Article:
Meet the Vicar

Rev. Paul Crabb – Priest in Charge of Bramley

“You have the care of everyone who lives in the parish, including different kinds of Christians, people of different faiths and of no faith”. That’s how Paul Crabb began to explain his role.Paul Crabb outside St Peter's Church

As well as the expected rounds of officiating at christenings, weddings and funerals, and leading Sunday services, Paul plays an ongoing role in the wider community. He works closely with community groups, takes part in forums and is a school governor. He always seeks to link people in to community resources (including Bramley Elderly Action) that may be of help to them. He sees himself as regularly ‘taking the temperature’ of the community.

Born in Halifax, Paul has been Priest in Charge of Bramley since February 2014, after being a Deacon, Curate and Vicar for 23 years, all in West Yorkshire.

It’s easy to see how, with his warm and open personality, Paul can always be ‘available’ to talk and to listen. That’s why he wears his dog collar when he’s walking around the parish. He is always a Vicar. “I’ve got the time”.Paul Crabb

He loves the variety and unpredictability of the role. On any day he may be involved in all parts of people’s lives. When asked which part of his role he enjoys most, Paul’s answer surprised: funerals. He explained that this is because of the trust, openness and willingness to share that he experiences with families at this difficult time.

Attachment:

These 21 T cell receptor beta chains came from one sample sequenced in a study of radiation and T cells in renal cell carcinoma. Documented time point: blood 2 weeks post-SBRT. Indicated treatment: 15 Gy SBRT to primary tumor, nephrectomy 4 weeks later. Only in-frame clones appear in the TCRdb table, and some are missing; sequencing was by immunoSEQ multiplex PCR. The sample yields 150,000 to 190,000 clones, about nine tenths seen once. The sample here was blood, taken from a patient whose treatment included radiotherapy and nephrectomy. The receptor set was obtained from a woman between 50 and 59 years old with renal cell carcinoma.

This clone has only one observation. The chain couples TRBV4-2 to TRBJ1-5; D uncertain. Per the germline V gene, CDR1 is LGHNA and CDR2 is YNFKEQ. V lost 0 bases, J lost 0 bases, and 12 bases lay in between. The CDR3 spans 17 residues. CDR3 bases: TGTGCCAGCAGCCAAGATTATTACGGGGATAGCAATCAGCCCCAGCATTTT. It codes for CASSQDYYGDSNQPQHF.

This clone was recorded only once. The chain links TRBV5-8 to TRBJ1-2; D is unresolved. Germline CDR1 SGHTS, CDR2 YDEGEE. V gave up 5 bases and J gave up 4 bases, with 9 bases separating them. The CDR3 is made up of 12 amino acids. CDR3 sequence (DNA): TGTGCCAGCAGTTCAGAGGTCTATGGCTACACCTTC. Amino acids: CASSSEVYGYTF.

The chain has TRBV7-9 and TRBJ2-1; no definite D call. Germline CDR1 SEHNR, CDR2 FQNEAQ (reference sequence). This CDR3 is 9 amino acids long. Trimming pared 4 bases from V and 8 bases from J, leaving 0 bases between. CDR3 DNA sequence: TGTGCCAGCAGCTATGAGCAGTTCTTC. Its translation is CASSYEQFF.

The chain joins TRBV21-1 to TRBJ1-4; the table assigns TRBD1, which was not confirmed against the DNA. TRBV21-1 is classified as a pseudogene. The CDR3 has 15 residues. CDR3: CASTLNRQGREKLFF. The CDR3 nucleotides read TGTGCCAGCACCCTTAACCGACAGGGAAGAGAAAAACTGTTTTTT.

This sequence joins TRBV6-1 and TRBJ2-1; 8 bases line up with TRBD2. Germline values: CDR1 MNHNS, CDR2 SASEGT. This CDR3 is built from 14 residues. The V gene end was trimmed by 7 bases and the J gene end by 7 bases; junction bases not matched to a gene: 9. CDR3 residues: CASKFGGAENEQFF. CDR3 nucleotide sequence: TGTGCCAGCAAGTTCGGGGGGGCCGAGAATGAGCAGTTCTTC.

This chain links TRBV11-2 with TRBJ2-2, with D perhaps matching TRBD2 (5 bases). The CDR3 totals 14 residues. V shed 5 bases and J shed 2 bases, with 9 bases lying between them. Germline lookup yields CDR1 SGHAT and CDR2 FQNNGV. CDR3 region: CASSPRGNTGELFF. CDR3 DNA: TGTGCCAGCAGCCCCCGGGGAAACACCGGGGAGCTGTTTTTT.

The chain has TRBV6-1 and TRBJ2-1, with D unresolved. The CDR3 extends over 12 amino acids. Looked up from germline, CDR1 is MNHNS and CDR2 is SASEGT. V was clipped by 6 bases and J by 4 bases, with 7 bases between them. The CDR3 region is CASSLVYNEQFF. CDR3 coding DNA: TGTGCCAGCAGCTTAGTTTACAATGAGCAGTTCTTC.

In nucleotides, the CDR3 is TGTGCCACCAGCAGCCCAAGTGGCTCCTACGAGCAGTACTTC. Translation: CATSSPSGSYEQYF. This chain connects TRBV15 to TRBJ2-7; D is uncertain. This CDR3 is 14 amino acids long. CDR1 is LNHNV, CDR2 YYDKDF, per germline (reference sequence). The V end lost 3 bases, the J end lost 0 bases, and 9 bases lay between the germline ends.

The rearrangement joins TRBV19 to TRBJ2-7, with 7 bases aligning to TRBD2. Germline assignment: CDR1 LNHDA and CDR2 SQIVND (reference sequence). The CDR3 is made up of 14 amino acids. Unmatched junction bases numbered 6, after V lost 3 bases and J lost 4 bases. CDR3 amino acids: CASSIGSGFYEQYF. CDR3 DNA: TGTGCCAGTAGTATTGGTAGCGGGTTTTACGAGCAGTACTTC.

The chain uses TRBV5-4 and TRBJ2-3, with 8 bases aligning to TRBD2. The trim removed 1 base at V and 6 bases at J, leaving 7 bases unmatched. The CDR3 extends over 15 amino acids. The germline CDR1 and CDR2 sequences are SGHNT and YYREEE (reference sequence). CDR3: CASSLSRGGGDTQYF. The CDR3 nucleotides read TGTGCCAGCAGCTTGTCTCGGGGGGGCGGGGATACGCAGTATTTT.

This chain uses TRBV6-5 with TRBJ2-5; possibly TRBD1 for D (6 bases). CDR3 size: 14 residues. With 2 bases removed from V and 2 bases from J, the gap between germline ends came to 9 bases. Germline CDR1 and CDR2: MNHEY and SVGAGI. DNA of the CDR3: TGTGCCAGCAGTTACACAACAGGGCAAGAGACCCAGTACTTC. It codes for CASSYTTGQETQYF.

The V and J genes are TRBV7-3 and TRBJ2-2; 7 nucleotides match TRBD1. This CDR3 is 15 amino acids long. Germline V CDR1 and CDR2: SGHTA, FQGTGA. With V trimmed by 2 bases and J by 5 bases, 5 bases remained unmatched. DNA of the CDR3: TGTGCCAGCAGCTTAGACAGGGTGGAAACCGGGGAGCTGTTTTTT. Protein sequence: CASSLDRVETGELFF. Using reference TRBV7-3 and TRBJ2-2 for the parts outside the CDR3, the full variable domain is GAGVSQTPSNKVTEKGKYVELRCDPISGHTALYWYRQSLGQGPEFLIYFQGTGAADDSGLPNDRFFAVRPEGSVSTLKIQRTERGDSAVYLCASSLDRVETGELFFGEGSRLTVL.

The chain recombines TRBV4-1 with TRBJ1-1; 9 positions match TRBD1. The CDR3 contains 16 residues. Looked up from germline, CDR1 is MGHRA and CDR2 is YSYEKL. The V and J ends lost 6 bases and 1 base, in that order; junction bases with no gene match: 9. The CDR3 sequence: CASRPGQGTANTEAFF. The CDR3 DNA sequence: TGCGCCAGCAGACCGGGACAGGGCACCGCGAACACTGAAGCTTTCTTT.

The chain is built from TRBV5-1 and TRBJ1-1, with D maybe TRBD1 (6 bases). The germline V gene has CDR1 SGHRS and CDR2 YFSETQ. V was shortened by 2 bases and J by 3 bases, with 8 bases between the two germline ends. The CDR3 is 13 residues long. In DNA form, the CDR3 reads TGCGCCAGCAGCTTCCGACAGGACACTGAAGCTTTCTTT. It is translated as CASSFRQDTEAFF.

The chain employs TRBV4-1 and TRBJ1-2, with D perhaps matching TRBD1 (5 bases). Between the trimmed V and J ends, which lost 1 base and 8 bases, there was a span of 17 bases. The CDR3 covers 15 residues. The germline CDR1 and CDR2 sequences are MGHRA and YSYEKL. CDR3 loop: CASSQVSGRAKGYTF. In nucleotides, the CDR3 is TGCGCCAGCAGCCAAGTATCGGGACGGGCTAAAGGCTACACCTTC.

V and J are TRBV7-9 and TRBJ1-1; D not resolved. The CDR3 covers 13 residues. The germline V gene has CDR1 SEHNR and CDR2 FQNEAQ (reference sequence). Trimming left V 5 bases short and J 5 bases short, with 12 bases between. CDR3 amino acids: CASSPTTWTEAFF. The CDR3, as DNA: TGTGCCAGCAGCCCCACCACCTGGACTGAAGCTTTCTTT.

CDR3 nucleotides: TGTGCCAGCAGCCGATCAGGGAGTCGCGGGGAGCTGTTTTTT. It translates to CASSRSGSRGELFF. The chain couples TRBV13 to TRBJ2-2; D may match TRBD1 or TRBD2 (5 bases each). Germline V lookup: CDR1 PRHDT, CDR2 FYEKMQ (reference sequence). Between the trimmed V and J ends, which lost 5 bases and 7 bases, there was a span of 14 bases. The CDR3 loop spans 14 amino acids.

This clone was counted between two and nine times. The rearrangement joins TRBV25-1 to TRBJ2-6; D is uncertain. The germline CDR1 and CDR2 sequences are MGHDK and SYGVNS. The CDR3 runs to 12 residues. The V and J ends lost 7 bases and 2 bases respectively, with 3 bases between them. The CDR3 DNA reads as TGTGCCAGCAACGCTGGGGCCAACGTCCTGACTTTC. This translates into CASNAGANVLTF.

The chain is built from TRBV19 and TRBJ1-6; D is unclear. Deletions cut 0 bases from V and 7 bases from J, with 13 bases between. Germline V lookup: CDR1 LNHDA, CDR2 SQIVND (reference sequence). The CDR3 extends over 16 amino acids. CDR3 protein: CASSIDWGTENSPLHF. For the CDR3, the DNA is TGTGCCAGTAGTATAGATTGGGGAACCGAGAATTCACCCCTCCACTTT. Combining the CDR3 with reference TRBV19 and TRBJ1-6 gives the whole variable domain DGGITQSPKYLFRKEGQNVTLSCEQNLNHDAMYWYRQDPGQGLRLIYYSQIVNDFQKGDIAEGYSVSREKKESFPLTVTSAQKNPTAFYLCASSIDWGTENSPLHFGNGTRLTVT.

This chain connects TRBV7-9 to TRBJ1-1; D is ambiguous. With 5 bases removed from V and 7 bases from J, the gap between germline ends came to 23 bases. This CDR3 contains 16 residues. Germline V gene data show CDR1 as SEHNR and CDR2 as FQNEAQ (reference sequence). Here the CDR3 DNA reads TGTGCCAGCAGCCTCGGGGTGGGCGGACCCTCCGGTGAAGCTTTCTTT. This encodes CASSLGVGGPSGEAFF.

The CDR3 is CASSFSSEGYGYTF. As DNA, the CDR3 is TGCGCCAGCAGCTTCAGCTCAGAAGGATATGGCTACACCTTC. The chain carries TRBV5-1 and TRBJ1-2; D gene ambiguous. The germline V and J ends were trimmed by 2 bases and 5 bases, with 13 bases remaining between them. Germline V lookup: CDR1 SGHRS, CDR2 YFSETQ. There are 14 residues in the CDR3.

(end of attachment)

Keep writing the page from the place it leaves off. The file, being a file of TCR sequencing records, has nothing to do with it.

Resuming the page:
Paul finds the occasional ‘culture clash’, between the church and people’s wishes, the most challenging things to deal with, and there are times when he may want to say things but has to be careful about what he says! He represents the church, and also speaks on behalf of people.

Paul finds that “older people often have really important things to say” and have a refreshing and helpful “longer view of life” in a very wise way, summed up in the phrase “It’ll still be there tomorrow”. They also play a vital role in networking the community and family life.

Paul likes gardening, which is also a reflective time. He used to sing and do amateur dramatics. He also goes running but, as he puts it, “only in my mind!”

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